He’s making a list and checking it twice!
The lyrics, of course, belong to the song, “Santa Claus Is Coming To Town”. Santa found that making a list was valuable, and if it’s good for Santa, it’s good for us. Lists have tremendous importance in our lives. We use lists for many things: shopping, weddings and real estate, to name a few. Here I want to discuss three lists that can be of tremendous value:
Setting goals and writing them down gives you a greater chance to achieve success in life. When we set goals, we are making a list of those things we desire to attain in our lives. You can write goals in many areas of life: personal, health, business, or financial.
Each year over the Christmas period, I assess what I have achieved during the year. I then become introspective and decide which goals I want to set for the upcoming year. I make sure to word my goals in the present tense as if I have already achieved them and make them as specific as possible. Also, I make sure to put an end date to achieve my goals. I do this whether “retired” or not. The following is an example of such goals:
- I meet two new people each week by December 31, 2015
- I attend four personal development seminars by October 31, 2015
- I read a book a week by the end of December 31, 2015
- I swim two kilometres a week, three times a week, by December 31, 2015
- I organise at least one talk a month in the community by December 31, 2015
The sample above is a small one, but you get the picture. What is most important in goal setting is that you have identified a purpose in your life. Your goals need to be congruent with that purpose. You must see that every goal that you write in some way fulfils your purpose which also needs to be written down. Both your goals and purpose statement need to be easily accessible, and you need to read them with regularity.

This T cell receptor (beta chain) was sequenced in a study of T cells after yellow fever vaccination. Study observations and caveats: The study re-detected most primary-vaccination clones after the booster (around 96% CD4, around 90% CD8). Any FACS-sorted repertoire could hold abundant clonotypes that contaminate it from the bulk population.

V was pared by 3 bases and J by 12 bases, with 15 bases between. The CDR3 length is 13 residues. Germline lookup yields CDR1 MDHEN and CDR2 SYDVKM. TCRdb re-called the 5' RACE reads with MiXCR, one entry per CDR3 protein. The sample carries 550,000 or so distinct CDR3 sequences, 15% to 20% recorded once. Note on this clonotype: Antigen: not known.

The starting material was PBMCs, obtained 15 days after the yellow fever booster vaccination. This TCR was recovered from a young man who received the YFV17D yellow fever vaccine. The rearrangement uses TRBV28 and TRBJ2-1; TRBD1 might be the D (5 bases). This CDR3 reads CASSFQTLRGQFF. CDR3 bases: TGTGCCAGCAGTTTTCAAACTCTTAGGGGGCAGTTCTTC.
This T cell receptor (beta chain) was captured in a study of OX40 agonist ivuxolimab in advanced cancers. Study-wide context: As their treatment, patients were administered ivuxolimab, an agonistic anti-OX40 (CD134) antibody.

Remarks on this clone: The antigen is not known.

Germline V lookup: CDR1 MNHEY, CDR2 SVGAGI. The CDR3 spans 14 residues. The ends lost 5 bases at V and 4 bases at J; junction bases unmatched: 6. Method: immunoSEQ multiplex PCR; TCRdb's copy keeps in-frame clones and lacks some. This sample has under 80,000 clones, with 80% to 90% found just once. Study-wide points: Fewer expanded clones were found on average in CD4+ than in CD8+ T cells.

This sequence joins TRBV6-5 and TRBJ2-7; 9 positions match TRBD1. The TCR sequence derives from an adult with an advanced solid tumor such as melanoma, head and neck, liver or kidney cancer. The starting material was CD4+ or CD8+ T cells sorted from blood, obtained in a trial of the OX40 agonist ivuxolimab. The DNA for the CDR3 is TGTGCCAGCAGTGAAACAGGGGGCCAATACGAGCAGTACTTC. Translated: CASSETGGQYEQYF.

Daily to-do list
Writing a daily list can keep you on track. Select the highest priority things that you need to do each day and make a note of them. Make sure that they are congruent with your goals and purpose. You can make a case that taking out the rubbish can help to fulfil your purpose––it’s something we all need to do––but that shouldn’t be high on your priorities. Write down those things that inspire you.
If you value your social life in retirement, then your list will be related to making a social connection. If you value writing a book, then your list will detail areas such as researching information, meeting experts in your area of interest or detailing how many pages you will write on a particular day.
If you write it, you are more likely to do it.
List what you seek in a partner
Did you ever think that writing a list of what you want in a partner could attract that person into your life? My wife, Adele did this, and it changed her life.
Six months before our first date, Adele wrote a list of the qualities that she wanted in a male partner. She wrote about physical characteristics, profession, finances, interests, sex, and family. She also wrote down how she would love the relationship to be. For Adele, being an equal partner was very important and meant that the other partner respect her profession, finances, and ideas about the future. She wrote three pages and put the list in her night-table drawer.
A few weeks later she was introduced to me. Initially, Adele did not see how the relationship would proceed as I was so different from anyone she had had in her life, but there was some chemistry––there was a spark.
Six months later, Adele happened to go through the drawer of her nightstand and came across her list of what she wanted in a partner. To her surprise, she discovered that I fulfilled virtually everything on her list.
So don’t wait until Santa comes to town and hope that he brings you gifts from his list. Instead, use lists yourself to empower your life.
Do you make lists? What was the last list you completed? What was on it?